Did you know that October 5th – October 14th, 1582 did not exist. I mean, never. We just skipped those days. And this is why.
On Oct. 5, 1582, much of Europe replaced the Julian calendar with the Gregorian calendar; the switch required the 10 days after Oct. 4 to be skipped.
In October 1582 the change from the old, Julian calendar to the new, Gregorian was implemented. To do so and in order to have the calendar back into line with the seasons, Pope Gregory XIII deleted 10 days from the year 1582, so that October 4th, 1582, of the Julian calendar was immediately followed by October 15th, 1582, in the Gregorian calendar. Thus the period from October 5th to October 15th, 1852 never existed!
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This change was explained in a 4-page edict named “Pragmatica” on the Ten Days Of The Year which was issued by King Philip II of Spain, decreeing the change from the Julian to the Gregorian calendar.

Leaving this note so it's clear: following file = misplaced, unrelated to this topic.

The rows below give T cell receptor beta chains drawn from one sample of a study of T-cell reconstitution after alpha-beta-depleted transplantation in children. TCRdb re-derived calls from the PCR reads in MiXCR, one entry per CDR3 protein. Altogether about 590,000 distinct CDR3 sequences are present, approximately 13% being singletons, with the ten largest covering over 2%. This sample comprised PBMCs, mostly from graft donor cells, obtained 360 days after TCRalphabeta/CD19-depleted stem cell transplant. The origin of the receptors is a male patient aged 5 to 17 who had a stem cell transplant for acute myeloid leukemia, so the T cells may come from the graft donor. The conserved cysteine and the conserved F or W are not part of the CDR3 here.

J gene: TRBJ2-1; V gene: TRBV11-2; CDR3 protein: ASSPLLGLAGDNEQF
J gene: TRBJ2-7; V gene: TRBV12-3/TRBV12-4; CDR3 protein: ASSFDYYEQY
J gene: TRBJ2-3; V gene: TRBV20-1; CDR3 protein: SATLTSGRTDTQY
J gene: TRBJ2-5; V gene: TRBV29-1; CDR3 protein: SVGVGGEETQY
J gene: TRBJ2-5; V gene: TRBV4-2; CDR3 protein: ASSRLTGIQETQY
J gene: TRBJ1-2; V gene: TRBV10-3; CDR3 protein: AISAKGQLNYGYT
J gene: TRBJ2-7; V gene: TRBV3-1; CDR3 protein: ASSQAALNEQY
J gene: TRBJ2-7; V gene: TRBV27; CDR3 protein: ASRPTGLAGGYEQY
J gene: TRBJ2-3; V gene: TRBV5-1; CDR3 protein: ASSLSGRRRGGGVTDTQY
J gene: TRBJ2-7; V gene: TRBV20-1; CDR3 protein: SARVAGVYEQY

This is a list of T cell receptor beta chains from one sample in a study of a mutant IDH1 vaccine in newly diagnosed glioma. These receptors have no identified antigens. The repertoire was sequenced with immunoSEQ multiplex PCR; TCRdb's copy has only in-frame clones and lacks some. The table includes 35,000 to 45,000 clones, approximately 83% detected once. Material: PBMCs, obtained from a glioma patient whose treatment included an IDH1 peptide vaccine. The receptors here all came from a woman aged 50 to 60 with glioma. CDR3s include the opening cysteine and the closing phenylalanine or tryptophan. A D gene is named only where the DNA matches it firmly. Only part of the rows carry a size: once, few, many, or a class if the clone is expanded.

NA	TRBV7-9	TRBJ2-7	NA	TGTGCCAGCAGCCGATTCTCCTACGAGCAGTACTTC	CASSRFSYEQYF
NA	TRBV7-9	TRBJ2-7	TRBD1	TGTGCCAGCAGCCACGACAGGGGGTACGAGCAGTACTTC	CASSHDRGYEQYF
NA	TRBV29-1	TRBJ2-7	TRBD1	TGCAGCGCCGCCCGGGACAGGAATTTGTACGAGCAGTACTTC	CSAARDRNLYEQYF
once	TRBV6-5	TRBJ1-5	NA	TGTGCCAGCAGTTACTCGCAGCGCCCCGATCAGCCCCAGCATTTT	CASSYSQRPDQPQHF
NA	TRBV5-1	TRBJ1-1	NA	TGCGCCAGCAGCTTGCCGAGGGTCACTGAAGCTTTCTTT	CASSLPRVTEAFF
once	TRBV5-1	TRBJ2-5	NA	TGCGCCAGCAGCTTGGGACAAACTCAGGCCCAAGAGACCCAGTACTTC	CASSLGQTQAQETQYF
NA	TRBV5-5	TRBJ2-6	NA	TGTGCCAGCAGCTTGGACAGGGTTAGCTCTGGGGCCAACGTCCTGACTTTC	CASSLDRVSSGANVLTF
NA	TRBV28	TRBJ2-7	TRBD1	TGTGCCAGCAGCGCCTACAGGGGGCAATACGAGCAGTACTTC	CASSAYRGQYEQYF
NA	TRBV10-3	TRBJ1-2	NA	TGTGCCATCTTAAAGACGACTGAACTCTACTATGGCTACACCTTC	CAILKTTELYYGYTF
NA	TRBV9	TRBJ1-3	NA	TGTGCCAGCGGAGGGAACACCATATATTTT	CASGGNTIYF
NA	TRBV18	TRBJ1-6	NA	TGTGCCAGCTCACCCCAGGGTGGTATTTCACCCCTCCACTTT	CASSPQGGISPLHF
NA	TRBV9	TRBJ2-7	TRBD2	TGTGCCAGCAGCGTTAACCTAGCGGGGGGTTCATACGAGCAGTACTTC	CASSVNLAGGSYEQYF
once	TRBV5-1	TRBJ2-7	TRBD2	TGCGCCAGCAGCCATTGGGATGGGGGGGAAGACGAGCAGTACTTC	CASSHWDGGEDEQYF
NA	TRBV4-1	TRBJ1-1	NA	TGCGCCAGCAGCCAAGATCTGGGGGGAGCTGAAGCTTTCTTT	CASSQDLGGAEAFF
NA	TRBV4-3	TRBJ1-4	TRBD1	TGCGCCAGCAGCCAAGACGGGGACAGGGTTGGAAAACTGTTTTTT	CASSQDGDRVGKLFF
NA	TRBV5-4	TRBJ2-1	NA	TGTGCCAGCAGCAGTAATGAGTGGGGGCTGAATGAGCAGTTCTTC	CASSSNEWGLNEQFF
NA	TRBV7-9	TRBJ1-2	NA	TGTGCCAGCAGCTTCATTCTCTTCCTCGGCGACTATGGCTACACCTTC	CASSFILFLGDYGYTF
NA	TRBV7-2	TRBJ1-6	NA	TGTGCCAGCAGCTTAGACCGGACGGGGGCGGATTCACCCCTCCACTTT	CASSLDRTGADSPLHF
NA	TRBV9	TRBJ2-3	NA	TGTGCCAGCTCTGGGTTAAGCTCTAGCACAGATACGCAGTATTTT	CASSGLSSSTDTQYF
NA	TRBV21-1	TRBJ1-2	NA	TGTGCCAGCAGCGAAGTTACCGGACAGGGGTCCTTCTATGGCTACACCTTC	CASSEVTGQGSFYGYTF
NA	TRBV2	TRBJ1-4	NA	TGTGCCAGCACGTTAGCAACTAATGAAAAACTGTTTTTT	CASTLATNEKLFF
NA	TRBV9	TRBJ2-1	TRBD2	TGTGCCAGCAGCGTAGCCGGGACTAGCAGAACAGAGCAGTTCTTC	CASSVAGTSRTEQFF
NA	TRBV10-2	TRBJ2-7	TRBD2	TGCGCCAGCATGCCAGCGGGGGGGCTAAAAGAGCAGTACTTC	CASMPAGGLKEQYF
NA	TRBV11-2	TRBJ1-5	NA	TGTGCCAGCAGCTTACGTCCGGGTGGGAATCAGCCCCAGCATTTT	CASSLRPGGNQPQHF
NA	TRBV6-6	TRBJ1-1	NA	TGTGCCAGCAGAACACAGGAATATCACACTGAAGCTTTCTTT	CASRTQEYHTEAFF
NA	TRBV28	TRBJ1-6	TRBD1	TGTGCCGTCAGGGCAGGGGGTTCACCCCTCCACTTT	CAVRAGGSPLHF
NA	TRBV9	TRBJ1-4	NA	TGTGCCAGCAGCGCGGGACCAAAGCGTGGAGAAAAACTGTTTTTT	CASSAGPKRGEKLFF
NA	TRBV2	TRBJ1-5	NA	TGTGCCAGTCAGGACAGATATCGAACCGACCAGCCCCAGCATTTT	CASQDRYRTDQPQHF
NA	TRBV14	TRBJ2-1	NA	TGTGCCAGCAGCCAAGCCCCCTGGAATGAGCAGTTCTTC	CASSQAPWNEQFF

No countries continue to use the Julian calendar, but it is still used by many Orthodox churches. The Eastern Orthodox Church’s use of the Julian calendar, which is currently 13 days behind the Gregorian calendar, results in Easter being celebrated on different dates in most years.
The Gregorian calendar is a solar calendar. A regular Gregorian year consists of 365 days, but as in the Julian calendar, in a leap year, a leap day is added to February. In the Julian calendar a leap year occurs every 4 years, but the Gregorian calendar omits 3 leap days every 400 years.